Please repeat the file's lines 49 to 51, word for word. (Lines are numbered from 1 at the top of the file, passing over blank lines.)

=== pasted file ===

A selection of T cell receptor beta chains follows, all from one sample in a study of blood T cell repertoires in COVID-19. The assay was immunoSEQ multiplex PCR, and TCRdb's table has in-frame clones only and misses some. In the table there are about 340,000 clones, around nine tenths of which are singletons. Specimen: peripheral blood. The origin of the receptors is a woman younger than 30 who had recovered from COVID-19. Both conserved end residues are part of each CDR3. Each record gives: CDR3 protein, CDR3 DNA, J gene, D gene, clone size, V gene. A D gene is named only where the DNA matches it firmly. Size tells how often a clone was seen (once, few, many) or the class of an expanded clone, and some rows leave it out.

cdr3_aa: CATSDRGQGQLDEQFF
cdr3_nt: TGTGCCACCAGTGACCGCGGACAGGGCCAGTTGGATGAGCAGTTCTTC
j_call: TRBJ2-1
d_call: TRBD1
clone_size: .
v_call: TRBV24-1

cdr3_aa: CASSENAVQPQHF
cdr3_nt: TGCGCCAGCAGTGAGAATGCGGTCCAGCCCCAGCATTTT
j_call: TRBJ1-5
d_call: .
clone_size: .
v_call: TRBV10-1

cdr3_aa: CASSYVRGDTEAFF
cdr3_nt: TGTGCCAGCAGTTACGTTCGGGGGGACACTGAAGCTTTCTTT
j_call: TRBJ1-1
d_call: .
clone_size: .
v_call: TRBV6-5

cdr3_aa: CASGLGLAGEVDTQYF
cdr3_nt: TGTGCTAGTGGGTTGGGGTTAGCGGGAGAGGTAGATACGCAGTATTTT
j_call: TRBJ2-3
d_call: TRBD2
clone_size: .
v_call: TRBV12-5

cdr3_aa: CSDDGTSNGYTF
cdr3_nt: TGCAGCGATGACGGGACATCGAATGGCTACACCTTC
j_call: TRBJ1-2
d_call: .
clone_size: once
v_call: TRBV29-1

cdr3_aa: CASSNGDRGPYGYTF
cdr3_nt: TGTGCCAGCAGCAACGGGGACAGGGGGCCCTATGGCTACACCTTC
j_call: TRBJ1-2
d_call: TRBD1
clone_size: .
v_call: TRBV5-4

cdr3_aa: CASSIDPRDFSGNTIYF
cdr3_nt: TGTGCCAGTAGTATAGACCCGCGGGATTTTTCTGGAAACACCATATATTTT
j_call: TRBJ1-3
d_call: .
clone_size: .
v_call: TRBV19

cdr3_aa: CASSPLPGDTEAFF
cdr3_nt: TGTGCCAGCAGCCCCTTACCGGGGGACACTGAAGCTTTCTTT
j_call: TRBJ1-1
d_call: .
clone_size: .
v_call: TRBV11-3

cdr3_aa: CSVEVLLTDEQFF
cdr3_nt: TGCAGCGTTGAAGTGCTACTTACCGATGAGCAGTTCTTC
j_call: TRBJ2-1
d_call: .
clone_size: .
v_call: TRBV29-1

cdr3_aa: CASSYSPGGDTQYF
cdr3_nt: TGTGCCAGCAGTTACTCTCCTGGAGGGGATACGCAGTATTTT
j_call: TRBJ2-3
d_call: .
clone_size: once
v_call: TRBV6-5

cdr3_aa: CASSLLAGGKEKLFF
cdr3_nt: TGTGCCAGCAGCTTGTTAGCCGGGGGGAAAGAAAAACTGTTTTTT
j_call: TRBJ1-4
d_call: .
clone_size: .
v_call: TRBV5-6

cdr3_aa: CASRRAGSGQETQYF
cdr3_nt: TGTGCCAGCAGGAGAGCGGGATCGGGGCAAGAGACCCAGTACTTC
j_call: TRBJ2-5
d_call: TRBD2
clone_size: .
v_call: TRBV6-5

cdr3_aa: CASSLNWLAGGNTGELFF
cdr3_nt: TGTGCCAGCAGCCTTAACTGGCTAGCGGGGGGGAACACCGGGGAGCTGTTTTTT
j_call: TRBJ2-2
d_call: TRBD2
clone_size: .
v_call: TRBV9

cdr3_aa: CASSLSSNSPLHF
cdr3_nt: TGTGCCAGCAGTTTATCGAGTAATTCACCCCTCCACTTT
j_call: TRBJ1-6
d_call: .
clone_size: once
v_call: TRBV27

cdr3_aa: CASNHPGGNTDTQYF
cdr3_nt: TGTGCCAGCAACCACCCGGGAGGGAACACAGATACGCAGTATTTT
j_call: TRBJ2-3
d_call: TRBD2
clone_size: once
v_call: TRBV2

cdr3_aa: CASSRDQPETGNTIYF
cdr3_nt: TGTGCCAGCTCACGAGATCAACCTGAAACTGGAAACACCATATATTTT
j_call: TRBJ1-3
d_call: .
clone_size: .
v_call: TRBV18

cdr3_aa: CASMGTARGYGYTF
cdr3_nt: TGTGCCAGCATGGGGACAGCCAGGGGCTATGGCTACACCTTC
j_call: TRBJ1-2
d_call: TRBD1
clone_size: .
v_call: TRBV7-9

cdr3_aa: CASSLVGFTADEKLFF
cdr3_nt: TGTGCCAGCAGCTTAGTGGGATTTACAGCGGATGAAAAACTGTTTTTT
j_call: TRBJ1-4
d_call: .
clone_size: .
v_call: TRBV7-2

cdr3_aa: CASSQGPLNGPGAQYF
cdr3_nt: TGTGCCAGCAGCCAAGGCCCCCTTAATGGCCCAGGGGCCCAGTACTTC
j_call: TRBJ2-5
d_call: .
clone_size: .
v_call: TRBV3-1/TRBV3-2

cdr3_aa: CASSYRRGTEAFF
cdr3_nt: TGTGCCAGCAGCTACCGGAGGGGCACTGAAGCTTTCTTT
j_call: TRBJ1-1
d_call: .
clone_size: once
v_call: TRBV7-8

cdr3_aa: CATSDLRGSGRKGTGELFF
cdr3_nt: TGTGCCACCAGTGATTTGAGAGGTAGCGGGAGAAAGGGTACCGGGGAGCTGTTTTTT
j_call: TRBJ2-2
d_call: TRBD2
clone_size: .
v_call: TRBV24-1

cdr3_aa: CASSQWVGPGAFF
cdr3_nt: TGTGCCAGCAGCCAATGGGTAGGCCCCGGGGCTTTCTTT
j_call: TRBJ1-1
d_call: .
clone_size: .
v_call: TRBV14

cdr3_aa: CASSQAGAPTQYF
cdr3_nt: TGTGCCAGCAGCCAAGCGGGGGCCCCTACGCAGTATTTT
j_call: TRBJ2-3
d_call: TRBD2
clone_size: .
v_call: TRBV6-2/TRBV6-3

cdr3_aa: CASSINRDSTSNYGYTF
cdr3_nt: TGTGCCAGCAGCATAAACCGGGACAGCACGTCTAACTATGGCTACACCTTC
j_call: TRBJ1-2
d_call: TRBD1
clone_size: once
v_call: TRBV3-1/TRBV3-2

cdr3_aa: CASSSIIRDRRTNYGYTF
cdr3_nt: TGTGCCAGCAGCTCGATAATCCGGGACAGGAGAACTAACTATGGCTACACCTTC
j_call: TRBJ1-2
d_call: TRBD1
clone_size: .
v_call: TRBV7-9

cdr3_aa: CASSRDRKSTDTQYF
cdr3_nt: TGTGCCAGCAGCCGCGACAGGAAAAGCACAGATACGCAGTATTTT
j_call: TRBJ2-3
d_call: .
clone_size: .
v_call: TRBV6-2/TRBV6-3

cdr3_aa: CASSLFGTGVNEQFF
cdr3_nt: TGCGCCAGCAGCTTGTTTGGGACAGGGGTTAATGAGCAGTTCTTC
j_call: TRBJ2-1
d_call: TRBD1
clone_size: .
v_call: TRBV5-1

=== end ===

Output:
v_call: TRBV11-3

cdr3_aa: CSVEVLLTDEQFF
cdr3_nt: TGCAGCGTTGAAGTGCTACTTACCGATGAGCAGTTCTTC